To follow the changes in the wireless environment, we are researching and developing Cradio®—a set of multi-radio proactive control technologies that consists of three advanced and coordinated technology groups: wireless sensing/visualization, wireless-network-quality prediction/estimation, and wireless-network dynamic design/control.

Toward the development of such new wireless access, we are actively contributing to the development of core technologies, standardization of new wireless systems, and establishment of laws and regulations that enable the effective use of new frequencies. We are promoting research and development in collaboration with various partner companies, universities, research institutes, and NTT Group operating companies, to create new value.

This article introduces advanced wireless access technologies to expand the potential of wireless access. It also introduces tracking technology for changes in the wireless environment and radio-space-reproduction technology that supports various wireless-access verifications to expand network services that meet the extreme requirements of the wireless domain.

2. Advanced wireless access technologies to expand the potential of wireless access

Technology areas that expand the potential of wireless access include those for increasing capacity, developing into unexplored regions, and integrating non-communication areas. Potential expansion plays a central role. Frequency bandwidth × frequency-utilization efficiency expresses the capacity of wireless access. The following explains efforts to expand the available frequency bandwidth. In the low-frequency band where many systems already exist, an overlay approach is suitable in which different wireless systems share frequencies. The high-frequency range of 100 GHz or higher is suitable for developing new use cases.

For frequencies below the 1-GHz band, IEEE (Institute of Electrical and Electronics Engineers) 802.11ah (11ah), a new wireless LAN for Internet-of-Things (IoT), will be available in Japan [2]. The 11ah enables a wireless LAN at a frequency of 1 GHz or less with low radio-wave attenuation and low penetration loss, which drastically decreases the coverage holes and transmits high value-added information such as video transmission over a wide range. To develop wireless LANs for IoT, more stable operation will be achieved by considering new factors such as battery operation and optimizing in accordance with the 920-MHz-band radio-wave law that stipulates many rules for operation. We are making efforts to make this possible, as shown in Fig. 3.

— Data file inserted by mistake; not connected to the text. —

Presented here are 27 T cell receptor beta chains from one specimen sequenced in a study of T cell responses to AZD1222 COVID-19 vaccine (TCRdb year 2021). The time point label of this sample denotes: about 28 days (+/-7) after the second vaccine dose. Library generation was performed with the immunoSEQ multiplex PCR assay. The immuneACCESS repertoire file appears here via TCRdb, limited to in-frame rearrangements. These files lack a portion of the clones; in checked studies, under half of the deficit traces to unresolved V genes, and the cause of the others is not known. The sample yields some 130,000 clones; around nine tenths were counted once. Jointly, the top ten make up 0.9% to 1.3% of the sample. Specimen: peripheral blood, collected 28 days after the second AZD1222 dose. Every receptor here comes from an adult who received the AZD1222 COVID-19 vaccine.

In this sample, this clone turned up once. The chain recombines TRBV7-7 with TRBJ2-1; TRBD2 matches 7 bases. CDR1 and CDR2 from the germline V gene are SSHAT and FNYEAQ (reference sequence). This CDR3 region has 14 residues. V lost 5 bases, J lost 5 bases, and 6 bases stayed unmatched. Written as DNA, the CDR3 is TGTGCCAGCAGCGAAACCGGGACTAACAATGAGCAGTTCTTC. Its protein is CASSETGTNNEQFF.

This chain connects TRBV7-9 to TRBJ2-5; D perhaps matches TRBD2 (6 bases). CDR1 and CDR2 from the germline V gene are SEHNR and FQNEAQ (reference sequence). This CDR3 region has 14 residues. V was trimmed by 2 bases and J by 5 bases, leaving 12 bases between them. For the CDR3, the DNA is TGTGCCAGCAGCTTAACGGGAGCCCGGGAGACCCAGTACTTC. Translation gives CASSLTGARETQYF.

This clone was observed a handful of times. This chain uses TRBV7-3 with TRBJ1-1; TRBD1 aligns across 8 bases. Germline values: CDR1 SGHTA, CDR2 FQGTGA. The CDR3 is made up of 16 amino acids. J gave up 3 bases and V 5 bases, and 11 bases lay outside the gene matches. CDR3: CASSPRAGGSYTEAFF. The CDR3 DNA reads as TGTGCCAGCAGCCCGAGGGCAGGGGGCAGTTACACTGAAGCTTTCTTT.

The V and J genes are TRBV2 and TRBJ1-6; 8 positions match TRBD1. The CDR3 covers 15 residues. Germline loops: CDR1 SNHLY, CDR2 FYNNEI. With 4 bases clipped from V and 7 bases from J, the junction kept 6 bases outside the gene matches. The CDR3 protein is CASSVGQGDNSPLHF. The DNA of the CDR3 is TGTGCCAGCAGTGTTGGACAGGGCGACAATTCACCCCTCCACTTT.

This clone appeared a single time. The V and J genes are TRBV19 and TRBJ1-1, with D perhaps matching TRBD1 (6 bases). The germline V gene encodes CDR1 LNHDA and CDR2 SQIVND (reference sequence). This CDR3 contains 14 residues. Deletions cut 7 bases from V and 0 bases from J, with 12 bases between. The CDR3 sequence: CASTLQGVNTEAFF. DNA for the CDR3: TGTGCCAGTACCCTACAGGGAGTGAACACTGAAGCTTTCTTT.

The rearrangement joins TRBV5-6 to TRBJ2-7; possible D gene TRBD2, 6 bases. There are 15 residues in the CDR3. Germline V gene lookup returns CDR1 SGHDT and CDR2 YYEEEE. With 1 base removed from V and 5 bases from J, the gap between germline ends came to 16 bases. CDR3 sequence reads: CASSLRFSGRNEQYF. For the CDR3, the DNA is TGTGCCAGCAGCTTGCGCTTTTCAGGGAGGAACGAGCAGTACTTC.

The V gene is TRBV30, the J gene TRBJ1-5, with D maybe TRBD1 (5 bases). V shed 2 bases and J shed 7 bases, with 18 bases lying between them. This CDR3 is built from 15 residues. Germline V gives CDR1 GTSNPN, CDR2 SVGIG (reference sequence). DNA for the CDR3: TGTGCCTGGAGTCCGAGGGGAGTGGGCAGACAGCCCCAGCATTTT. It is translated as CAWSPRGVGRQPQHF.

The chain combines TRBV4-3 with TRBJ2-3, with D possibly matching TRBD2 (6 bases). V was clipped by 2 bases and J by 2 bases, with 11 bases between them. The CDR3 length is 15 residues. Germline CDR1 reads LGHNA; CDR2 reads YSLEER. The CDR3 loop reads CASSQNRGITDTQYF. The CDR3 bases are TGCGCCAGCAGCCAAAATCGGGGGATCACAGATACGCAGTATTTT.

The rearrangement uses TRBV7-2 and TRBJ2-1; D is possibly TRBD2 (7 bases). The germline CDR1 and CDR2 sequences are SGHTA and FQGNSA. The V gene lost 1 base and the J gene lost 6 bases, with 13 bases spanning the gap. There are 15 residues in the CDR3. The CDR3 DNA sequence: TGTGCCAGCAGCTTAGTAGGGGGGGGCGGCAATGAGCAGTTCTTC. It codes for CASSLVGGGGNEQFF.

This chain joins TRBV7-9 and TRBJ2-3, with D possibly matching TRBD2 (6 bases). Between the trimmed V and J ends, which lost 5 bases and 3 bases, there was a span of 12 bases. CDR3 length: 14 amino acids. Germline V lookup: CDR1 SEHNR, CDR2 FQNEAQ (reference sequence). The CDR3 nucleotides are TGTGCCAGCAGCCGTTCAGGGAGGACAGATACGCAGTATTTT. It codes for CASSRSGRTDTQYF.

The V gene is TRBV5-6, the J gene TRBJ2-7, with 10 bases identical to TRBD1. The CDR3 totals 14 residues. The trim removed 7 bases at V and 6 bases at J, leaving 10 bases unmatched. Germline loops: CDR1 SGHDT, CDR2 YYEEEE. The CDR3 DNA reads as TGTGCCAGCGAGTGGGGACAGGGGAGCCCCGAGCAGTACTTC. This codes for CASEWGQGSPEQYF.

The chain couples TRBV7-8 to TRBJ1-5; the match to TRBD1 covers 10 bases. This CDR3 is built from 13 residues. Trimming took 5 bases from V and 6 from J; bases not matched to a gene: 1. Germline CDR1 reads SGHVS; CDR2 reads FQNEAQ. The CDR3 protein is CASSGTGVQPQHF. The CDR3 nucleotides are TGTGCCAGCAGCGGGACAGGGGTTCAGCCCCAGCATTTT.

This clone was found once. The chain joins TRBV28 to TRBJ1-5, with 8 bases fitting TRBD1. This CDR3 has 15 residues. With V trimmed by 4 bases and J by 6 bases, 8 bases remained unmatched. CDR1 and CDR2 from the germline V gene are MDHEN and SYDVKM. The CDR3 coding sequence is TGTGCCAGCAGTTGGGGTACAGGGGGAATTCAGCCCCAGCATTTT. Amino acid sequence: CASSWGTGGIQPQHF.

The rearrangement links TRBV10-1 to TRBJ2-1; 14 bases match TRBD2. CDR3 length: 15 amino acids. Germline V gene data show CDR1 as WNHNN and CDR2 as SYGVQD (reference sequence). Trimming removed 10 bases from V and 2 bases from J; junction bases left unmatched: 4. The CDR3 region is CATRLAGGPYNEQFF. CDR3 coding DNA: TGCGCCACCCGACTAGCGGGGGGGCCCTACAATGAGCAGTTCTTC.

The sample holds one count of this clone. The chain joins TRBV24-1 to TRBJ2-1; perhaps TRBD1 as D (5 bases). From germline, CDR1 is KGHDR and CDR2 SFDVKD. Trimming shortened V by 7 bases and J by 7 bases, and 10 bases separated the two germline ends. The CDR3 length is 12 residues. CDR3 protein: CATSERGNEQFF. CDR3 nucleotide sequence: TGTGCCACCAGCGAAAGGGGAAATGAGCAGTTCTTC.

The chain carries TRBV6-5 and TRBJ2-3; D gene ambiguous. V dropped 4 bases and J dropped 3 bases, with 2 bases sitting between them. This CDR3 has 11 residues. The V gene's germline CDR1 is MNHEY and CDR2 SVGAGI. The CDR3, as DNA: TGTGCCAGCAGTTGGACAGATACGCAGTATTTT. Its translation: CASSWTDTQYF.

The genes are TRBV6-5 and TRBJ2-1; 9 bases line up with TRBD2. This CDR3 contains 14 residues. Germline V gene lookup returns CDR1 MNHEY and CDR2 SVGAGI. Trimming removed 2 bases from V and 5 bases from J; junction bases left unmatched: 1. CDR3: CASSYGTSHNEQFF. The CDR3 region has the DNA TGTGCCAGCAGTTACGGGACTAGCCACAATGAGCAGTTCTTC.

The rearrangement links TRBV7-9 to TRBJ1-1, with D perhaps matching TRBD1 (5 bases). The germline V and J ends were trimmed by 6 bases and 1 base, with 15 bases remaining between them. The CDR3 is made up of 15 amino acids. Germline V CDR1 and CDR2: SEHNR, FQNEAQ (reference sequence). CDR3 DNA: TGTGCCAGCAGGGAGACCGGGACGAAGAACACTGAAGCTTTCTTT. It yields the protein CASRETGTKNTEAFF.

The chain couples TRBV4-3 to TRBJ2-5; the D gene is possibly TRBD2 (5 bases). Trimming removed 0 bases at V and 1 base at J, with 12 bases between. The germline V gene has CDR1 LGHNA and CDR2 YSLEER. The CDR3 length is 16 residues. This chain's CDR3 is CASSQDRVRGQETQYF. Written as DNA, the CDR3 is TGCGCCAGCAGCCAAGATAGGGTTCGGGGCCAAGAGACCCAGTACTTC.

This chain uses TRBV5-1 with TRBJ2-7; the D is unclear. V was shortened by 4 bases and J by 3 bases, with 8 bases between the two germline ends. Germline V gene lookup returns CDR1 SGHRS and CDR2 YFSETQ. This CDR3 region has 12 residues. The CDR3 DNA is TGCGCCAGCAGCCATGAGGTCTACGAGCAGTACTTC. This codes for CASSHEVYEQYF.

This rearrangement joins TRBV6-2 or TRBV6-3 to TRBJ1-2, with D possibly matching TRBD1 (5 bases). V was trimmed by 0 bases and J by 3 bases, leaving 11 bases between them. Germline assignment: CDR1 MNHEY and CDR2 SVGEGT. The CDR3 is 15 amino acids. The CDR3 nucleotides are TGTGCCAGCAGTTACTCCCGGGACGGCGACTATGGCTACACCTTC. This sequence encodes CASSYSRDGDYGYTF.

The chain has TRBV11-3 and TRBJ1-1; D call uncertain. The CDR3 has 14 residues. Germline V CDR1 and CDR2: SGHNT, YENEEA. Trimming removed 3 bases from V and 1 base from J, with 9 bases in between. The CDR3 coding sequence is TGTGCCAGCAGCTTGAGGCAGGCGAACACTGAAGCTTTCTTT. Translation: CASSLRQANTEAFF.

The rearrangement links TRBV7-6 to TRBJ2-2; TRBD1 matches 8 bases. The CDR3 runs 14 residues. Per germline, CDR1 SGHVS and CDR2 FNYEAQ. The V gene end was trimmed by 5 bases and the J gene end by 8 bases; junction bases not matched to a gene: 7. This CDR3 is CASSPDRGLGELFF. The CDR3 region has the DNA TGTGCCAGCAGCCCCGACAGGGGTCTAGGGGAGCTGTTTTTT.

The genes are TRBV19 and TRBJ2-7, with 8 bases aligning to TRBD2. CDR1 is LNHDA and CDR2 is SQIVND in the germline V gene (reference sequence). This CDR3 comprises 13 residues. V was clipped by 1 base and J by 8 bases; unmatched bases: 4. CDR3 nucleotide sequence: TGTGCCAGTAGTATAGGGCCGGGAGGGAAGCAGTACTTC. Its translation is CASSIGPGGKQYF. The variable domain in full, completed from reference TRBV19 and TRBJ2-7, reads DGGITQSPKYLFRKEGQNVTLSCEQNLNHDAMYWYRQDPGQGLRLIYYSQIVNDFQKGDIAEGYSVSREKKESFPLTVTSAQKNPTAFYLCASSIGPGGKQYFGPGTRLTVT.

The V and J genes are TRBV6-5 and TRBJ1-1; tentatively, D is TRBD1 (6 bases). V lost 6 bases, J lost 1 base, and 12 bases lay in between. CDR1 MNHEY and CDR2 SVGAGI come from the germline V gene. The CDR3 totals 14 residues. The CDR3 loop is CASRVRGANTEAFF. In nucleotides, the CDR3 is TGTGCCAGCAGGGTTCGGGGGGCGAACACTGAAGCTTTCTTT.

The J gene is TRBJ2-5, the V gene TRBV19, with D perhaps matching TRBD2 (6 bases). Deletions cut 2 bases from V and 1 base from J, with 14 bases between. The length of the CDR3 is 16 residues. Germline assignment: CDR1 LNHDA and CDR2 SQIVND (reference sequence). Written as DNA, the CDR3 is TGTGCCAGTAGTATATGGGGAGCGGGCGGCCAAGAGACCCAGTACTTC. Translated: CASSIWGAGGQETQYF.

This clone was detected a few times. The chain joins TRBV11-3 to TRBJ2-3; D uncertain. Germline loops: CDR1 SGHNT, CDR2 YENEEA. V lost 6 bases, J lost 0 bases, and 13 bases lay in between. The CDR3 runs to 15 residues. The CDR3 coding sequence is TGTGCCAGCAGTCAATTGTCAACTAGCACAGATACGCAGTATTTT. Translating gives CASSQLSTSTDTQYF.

Fig. 3. Wide-area wireless-LAN-management technology.

We are also working on developing a frequency band that exceeds 100 GHz. For the 6G era, the use of frequencies above 100 GHz, which makes it possible to secure a vast bandwidth, is promising. As shown in Fig. 4, we were the first to start modeling propagation characteristics up to 300 GHz in an outdoor urban environment and contribute to the development of frequency bands by contributing to the Beyond 5G Promotion Consortium and the international standardization organization ITU-R (International Telecommunication Union - Radiocommunication Sector).

Fig. 4. Efforts to develop frequencies above 100 GHz.

It is time for significant changes in the radio systems throughout all frequency bands. The potential of future wireless access will significantly grow by combining the frequency expansion with frequency-utilization technologies that focus on the spatial axis, such as distributed multiple-input multiple-output technology.

3. Tracking technology for changes in the wireless environment

The wireless environment will be highly complex as various wireless systems have been implemented. The wireless terminals and use cases will become more diverse and multi-layered. The selection, design, and control of optimal wireless access according to user requirements and location is complicated. Considering the changes in the environment and conditions over time, it is challenging to fully use the potential of multiple wireless-access-system environments.

NTT laboratories are researching and developing Cradio® to solve this complicated problem and achieve a broader range of optimization by linking with various industries and applications other than wireless [4, 5]. Cradio® is shown in Fig. 5, which, as mentioned above, consists of wireless sensing/visualization technology, wireless-network-quality prediction/estimation technology, and wireless-network-dynamic design/control technology. The wireless network follows changes in the environment and demands by repeating understanding, prediction, and control. We aim to continue to meet the requirements of users and services.